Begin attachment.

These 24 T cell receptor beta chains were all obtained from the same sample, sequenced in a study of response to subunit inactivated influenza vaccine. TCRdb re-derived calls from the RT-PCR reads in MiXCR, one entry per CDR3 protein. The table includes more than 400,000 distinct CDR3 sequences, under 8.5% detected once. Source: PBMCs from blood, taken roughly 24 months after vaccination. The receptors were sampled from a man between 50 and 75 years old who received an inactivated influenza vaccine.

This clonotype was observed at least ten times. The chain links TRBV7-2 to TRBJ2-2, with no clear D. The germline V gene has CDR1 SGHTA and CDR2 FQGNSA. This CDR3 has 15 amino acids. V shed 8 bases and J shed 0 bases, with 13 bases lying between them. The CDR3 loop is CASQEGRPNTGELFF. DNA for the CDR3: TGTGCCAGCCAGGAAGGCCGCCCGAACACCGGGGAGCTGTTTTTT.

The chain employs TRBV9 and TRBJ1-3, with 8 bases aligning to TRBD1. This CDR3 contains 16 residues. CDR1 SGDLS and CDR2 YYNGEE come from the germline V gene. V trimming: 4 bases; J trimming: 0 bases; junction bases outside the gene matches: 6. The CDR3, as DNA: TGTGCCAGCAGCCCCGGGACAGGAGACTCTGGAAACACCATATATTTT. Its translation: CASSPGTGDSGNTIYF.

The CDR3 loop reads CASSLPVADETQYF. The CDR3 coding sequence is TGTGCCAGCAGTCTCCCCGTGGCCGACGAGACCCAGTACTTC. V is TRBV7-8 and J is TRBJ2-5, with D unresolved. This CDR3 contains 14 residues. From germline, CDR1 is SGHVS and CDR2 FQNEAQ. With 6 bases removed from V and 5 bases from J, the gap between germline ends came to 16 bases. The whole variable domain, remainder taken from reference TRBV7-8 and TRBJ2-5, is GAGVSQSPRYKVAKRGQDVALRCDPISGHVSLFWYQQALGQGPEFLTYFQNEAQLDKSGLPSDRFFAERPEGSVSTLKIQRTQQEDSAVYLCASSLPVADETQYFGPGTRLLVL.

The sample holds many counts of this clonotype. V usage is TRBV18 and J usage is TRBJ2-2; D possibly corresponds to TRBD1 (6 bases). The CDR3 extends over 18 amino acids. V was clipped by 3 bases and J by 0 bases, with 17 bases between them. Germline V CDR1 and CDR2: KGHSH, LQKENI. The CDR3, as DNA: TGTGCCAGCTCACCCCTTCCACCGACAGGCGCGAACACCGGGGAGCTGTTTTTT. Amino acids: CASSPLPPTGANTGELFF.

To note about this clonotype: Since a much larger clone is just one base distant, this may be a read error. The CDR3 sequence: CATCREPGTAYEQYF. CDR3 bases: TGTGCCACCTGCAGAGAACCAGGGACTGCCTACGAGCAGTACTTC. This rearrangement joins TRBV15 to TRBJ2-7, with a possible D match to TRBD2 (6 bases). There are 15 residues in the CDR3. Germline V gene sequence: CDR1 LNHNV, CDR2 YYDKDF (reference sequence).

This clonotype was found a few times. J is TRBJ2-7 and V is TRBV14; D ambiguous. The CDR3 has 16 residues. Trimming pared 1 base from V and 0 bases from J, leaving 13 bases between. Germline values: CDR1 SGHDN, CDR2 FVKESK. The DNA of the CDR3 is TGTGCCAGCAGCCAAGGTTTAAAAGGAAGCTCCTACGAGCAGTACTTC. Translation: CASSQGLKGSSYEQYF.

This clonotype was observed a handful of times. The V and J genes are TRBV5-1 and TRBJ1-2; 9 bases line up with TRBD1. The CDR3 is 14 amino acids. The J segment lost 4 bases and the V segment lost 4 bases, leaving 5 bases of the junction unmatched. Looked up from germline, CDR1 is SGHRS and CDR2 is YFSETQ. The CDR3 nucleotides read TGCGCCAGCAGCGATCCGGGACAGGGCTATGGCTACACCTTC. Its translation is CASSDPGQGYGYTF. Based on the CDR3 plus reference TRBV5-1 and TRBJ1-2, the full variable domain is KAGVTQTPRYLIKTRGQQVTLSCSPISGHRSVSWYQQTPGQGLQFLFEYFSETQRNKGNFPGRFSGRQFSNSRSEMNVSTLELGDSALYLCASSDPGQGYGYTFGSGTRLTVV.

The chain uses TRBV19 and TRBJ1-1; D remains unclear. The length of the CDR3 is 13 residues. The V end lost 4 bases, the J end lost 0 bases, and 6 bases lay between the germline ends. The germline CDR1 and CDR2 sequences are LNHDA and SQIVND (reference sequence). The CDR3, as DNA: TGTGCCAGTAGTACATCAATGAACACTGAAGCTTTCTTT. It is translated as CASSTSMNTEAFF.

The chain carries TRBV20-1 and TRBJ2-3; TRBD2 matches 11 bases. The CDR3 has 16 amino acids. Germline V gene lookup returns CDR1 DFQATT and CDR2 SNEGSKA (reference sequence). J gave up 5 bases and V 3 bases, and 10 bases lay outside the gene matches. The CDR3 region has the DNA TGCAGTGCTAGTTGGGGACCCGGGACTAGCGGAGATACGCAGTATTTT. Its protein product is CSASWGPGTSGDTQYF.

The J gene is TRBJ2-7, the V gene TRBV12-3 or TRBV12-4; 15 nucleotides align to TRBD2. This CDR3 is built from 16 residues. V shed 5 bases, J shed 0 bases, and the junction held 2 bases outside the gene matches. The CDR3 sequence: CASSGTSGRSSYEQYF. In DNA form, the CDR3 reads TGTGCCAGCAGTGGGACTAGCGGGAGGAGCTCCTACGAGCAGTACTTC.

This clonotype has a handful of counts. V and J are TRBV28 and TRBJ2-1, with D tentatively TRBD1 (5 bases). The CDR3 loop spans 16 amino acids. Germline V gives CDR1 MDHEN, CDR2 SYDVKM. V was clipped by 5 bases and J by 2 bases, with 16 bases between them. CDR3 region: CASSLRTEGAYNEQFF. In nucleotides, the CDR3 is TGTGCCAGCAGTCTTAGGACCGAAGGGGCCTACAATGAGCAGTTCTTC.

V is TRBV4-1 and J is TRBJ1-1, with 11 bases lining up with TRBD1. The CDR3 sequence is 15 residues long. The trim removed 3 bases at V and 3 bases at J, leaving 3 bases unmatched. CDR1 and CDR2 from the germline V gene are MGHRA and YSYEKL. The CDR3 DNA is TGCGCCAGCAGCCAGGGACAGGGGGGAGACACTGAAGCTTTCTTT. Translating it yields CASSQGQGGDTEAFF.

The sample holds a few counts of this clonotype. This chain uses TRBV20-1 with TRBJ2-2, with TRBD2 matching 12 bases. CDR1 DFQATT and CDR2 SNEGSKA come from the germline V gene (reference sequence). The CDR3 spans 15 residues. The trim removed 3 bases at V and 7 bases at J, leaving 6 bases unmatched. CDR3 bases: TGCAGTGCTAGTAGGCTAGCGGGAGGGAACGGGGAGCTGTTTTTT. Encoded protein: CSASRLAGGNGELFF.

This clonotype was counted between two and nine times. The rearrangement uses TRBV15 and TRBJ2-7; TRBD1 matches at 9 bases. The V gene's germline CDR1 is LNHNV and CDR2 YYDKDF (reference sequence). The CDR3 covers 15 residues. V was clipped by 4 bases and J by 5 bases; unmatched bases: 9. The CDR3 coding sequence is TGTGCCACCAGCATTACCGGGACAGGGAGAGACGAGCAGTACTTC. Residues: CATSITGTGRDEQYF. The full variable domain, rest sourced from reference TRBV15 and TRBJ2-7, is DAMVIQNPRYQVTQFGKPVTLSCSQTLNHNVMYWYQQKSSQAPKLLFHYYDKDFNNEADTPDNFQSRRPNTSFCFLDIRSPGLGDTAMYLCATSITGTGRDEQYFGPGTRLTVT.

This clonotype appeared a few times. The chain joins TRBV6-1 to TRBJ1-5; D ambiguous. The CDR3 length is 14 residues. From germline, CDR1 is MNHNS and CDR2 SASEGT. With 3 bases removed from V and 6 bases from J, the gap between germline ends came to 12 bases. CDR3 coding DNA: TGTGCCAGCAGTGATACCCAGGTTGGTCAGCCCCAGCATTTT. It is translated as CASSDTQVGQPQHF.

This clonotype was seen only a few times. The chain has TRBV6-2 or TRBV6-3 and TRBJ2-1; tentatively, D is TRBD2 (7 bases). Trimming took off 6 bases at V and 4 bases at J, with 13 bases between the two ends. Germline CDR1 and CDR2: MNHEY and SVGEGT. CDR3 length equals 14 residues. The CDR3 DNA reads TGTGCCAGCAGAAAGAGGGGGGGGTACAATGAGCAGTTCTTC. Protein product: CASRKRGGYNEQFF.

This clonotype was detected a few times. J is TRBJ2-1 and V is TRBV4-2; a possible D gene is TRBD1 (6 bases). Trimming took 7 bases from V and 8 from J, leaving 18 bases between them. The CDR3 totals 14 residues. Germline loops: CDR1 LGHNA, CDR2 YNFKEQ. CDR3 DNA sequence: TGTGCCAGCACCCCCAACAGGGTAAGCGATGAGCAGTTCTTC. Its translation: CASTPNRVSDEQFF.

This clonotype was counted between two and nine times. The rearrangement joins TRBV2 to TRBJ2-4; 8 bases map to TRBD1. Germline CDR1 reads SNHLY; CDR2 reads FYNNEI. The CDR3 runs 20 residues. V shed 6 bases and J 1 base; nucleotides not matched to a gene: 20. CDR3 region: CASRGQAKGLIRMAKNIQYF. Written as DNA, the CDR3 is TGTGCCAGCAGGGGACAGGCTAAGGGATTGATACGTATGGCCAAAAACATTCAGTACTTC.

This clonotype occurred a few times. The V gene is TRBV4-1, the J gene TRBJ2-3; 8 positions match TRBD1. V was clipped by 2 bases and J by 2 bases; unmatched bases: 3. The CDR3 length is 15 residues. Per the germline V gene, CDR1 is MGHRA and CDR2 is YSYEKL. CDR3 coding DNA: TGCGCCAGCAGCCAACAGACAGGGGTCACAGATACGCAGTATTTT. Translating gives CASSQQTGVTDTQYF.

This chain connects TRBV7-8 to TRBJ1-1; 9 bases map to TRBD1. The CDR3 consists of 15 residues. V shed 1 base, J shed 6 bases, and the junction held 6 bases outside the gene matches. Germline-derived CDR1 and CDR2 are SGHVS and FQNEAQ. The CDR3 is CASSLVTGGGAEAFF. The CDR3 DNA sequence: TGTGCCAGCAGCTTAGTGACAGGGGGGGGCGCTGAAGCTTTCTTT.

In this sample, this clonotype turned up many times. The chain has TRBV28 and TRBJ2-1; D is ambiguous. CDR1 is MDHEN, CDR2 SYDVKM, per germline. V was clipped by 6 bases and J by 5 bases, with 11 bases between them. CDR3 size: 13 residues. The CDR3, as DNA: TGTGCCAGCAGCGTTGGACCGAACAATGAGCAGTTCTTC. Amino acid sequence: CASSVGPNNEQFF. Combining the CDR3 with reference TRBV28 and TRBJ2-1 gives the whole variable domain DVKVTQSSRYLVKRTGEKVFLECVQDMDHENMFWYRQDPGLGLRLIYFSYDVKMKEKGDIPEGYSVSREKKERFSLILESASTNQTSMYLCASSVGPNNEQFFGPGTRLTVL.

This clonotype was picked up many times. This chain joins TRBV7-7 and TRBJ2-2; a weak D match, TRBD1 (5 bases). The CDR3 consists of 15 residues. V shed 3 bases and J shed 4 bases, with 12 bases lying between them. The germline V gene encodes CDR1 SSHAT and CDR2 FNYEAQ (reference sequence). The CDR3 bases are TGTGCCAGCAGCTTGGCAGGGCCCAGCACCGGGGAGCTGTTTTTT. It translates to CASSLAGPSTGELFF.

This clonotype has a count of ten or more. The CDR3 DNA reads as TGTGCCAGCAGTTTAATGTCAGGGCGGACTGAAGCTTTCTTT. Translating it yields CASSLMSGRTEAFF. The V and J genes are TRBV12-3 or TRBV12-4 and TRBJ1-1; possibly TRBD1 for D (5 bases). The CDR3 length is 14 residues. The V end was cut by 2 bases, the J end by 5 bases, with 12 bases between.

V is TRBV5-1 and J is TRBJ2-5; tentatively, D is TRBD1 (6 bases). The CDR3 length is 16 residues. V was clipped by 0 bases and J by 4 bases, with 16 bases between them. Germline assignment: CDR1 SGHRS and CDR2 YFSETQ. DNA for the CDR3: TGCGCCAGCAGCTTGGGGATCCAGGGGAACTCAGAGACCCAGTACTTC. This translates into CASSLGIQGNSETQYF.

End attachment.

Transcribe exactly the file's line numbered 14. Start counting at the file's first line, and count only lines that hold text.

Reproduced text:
The sample holds a few counts of this clonotype. This chain uses TRBV20-1 with TRBJ2-2, with TRBD2 matching 12 bases. CDR1 DFQATT and CDR2 SNEGSKA come from the germline V gene (reference sequence). The CDR3 spans 15 residues. The trim removed 3 bases at V and 7 bases at J, leaving 6 bases unmatched. CDR3 bases: TGCAGTGCTAGTAGGCTAGCGGGAGGGAACGGGGAGCTGTTTTTT. Encoded protein: CSASRLAGGNGELFF.